Tech giant, Sony has announced the acquisition of Altair Semiconductor, an Israel-based company that owns modem chip technology and related software for Long Term Evolution (LTE), a 4G cellular standard for mobile devices.
LTE is emerging as an alternative to Bluetooth and WiFi because it is also low-power but can be used to connect many devices at once, making it a good option for enterprise use cases. Devices can also use existing LTE infrastructure, including networks owned by carriers, making it cost-effective to deploy.
The Japanese company will pay $212 million for Altair in a move that could strengthen its presence in the Internet of Things (IoT) market, as more devices and appliances come equipped with cellular chipsets and realizing a connected environment in which “things” can securely access network services that leverage the power of cloud computing.
Sony’s purchase of Altair will help it pitch better against other companies that are also working on cellular standards for the Internet of Things. These include Intel, Ericsson, and Nokia, which are collaborating on technology called Narrow Band-LTE (NB-LTE), which in turn competes with Narrow-Band Cellular IoT (NB-CIoT) from Huawei and Vodafone.
The company’s 4G 1150/6401 offering is an LTE Category-0 chipset featuring downlink speeds of up to 1 Mbps. It’s aimed at integration in applications such as wearables, smart meters, lighting, parking, and traffic control, vending machines, and other low-bitrate and battery-operated IoT devices. The chipset incorporates elements such as an on-chip power management unit, integrated DDR memory, and a low-power MCU subsystem with a security framework for customer-developed applications.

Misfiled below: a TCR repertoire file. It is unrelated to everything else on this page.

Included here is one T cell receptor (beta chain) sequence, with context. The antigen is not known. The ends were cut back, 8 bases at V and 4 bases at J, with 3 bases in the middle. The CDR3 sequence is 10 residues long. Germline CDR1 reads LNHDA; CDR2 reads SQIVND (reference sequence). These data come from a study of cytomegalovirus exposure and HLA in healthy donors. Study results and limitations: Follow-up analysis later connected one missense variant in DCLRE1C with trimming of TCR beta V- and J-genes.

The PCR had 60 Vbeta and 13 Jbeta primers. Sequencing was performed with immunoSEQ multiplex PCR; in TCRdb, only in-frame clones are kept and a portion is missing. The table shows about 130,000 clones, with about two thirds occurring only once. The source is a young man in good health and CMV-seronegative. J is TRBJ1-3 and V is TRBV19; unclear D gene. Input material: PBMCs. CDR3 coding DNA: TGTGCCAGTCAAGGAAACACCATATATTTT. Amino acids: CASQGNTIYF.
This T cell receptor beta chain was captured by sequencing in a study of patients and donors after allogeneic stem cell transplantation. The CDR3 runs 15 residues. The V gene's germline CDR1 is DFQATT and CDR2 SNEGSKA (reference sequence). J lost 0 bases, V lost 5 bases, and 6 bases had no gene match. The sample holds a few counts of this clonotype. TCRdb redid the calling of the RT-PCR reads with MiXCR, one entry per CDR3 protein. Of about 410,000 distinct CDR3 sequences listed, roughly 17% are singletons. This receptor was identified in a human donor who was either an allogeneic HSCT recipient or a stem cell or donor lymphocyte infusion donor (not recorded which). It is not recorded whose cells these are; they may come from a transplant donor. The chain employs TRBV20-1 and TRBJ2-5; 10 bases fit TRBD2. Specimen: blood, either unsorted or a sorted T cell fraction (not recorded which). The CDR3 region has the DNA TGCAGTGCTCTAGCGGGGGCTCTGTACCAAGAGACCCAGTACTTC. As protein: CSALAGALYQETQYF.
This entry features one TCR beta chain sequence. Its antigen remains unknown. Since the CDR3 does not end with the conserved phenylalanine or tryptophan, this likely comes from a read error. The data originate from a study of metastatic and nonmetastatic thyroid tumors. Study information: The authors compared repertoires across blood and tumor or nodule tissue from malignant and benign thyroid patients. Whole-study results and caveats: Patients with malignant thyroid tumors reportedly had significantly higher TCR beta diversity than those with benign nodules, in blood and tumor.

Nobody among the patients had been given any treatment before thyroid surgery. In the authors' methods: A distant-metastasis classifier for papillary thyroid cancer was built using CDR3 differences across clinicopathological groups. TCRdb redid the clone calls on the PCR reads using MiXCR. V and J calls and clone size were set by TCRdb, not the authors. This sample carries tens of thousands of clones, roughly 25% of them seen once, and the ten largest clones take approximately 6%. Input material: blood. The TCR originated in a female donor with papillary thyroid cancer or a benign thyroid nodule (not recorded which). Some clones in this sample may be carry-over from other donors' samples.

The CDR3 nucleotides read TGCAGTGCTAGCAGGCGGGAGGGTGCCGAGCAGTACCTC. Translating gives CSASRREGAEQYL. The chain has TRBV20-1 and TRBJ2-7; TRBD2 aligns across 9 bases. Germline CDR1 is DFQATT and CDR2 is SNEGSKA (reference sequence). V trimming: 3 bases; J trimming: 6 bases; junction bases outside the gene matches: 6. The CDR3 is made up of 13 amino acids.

With the acquisition of Altair, Sony aims to not only expand Altair’s existing business, but also to move forward with research on and development of new sensing technologies. By combining Sony’s sensing technologies – such as GNSS (Global Navigation Satellite System) and image sensors – with Altair’s high-performance, low power consumption and cost-competitive modem chip technology.
The acquisition of Altair follows Sony’s October purchase of range image sensor technology specialist Softkinetic Systems, which is based in Belgium and Toshiba’s CMOS image sensors business in December.
IoT in focus
Gauging the competition after only last week when, Dell announced the creation of a new IoT campus in Singapore in partnership with Intel. The new campus will give enterprises and consumers a chance to interact with Dell and Intel IoT solutions as well test the products and consult with Dell technical experts.
Meanwhile IBM has already invested $10 billion in the IoT and related analytics, acquisitions and partnerships. It is also in the process of building a cloud-based open platform to help clients and ecosystem partners build IoT solution through the IBM IoT unit.
The acquisition is expected to close early next month and Sony says it will not have a material impact on the company’s financial results for 2016.